• Required use of other topical medications during the active portion of the trial except prophylactic antibiotic, topical lid care, tear replacement solutions or glaucoma medications.
  • Other ocular surgery at the time of the cataract extraction.
  • Use of topical or oral antiprostaglandins or corticosteroids as well as aspirin products (> 81 mg) during the active treatment portion of the trial. If patient wants to participate in the trial and can stop the medication, he/she can be enrolled after 7-day wash out period.

Information from the National Library of Medicine

To learn more about this study, you or your doctor may contact the study research staff using the contact information provided by the sponsor.

Please refer to this study by its ClinicalTrials.gov identifier (NCT number): NCT00366691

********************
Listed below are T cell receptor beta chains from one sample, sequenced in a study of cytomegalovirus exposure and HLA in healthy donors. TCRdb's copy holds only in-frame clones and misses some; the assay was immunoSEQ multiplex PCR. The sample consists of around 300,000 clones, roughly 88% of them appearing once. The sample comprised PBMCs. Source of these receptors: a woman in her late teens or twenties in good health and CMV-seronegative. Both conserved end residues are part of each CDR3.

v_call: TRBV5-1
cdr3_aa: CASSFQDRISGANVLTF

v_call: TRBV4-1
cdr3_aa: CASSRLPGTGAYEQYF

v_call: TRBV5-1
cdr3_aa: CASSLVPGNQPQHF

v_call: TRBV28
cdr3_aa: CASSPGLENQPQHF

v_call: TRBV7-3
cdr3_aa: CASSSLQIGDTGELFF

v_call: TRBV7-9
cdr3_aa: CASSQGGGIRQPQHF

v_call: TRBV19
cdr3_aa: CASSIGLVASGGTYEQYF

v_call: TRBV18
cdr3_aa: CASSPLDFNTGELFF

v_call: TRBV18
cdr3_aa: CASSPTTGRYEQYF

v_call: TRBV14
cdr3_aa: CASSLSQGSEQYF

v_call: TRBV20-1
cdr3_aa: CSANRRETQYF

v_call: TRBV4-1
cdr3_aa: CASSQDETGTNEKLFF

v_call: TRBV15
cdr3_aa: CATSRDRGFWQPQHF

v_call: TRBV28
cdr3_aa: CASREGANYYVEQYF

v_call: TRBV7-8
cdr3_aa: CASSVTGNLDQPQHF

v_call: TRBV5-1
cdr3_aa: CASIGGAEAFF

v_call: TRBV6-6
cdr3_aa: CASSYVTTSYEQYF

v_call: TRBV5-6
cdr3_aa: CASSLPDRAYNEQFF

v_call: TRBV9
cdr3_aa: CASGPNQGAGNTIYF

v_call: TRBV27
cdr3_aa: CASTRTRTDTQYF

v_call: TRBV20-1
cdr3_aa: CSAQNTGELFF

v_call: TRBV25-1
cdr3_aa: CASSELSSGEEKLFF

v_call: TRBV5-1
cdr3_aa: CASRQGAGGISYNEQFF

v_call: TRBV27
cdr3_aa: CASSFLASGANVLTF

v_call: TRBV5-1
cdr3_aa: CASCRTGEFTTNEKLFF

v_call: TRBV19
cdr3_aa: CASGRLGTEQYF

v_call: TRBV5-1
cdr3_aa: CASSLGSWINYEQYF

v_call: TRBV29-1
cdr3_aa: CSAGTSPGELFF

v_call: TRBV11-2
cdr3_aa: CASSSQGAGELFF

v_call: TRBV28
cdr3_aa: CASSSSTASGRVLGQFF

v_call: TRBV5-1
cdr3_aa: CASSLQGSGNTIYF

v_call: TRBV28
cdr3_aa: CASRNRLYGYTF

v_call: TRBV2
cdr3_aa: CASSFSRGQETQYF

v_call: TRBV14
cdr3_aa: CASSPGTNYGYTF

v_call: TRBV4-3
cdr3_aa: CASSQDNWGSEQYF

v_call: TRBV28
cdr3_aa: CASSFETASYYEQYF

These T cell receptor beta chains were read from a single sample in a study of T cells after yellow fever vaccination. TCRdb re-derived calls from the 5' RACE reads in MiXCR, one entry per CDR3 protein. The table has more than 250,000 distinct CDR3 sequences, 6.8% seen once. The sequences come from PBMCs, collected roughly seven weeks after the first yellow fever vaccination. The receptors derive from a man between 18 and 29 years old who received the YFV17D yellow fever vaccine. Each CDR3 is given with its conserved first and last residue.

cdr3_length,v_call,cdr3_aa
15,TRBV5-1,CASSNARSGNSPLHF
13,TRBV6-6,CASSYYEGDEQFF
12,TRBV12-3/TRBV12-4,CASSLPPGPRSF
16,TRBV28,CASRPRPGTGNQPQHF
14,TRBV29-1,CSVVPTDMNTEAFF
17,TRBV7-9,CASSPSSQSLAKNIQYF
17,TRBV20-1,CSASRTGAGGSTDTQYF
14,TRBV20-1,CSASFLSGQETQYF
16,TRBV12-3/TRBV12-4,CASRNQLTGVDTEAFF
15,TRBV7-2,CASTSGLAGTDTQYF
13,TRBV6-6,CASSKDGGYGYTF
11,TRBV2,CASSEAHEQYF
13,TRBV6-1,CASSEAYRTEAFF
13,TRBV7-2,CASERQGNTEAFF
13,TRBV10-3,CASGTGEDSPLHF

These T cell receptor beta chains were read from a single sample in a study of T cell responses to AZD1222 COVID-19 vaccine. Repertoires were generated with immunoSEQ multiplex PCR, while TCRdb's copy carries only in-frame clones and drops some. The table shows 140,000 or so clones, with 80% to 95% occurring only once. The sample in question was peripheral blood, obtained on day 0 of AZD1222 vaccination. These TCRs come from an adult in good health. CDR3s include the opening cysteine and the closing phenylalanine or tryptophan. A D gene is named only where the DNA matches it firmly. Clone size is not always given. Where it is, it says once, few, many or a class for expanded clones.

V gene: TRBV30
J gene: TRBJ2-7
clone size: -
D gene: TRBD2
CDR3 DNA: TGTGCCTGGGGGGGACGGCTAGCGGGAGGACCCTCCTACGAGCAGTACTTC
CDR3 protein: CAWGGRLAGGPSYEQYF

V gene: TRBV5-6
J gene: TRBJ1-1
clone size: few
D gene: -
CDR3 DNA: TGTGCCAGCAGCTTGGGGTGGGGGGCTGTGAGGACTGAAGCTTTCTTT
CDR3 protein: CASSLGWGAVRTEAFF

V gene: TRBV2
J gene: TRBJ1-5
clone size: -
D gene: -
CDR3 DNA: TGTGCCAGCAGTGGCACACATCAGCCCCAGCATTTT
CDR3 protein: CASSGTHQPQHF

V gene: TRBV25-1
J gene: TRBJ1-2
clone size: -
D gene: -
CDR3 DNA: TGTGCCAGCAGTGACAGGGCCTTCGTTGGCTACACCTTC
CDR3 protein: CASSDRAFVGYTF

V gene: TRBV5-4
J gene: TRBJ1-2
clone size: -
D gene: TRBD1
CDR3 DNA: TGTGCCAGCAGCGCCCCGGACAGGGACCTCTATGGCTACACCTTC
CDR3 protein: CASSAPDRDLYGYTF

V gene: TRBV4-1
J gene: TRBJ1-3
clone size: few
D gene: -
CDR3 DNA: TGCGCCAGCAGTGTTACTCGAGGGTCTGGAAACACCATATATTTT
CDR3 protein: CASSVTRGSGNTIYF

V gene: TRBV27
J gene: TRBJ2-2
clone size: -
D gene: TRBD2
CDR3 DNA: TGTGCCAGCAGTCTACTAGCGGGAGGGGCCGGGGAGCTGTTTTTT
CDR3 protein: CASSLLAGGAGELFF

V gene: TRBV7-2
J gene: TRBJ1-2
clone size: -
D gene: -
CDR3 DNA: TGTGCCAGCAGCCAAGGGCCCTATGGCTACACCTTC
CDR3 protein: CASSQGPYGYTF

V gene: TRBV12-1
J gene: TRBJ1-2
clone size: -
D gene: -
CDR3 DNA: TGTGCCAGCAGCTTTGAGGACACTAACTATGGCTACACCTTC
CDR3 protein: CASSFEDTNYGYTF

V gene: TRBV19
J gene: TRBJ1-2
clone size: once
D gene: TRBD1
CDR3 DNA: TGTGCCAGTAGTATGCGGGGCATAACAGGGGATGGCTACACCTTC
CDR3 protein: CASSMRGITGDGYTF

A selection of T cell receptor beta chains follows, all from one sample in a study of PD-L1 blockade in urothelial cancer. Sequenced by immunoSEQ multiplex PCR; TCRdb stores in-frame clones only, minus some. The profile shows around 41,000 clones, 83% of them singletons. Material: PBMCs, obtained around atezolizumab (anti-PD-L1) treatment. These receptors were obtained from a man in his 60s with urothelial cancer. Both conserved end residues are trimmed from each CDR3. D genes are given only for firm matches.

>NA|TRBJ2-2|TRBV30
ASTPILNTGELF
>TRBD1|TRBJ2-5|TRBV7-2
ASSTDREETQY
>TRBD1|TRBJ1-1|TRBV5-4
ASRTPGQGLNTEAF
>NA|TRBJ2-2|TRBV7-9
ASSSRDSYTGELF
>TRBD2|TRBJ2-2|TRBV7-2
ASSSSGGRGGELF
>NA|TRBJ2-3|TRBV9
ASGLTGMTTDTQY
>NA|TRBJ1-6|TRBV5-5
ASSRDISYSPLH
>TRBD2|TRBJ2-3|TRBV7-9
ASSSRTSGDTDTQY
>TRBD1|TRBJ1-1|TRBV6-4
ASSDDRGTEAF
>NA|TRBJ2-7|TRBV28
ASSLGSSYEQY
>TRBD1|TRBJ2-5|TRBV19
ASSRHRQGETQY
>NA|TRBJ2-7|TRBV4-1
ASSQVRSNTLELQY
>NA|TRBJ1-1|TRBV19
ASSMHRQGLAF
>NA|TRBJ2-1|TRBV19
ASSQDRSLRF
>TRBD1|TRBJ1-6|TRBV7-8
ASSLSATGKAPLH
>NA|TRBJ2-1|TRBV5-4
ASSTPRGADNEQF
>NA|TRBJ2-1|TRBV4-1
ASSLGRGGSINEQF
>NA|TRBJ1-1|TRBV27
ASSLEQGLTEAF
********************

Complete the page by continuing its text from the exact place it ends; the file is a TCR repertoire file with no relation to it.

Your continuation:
Locations
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United States, South Carolina
Storm Eye Institute, Medical University of South Carolina
Charleston, South Carolina, United States, 29425
Sponsors and Collaborators
Medical University of South Carolina
Investigators
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Principal Investigator: Kerry D Solomon, MD Medical University of South Carolina

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ClinicalTrials.gov Identifier: NCT00366691     History of Changes
Other Study ID Numbers: MRC-06-002
First Posted: August 21, 2006    Key Record Dates
Last Update Posted: June 14, 2018
Last Verified: June 2006
Keywords provided by Medical University of South Carolina:
cataract
Additional relevant MeSH terms:
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Lens Diseases
Loteprednol Etabonate
Cataract
Inflammation
Pathologic Processes
Eye Diseases
Ketorolac Tromethamine
Ketorolac
Anti-Inflammatory Agents, Non-Steroidal
Analgesics, Non-Narcotic
Analgesics
Sensory System Agents
Peripheral Nervous System Agents
Physiological Effects of Drugs
Anti-Inflammatory Agents
Antirheumatic Agents
Cyclooxygenase Inhibitors
Enzyme Inhibitors
Molecular Mechanisms of Pharmacological Action
Anti-Allergic Agents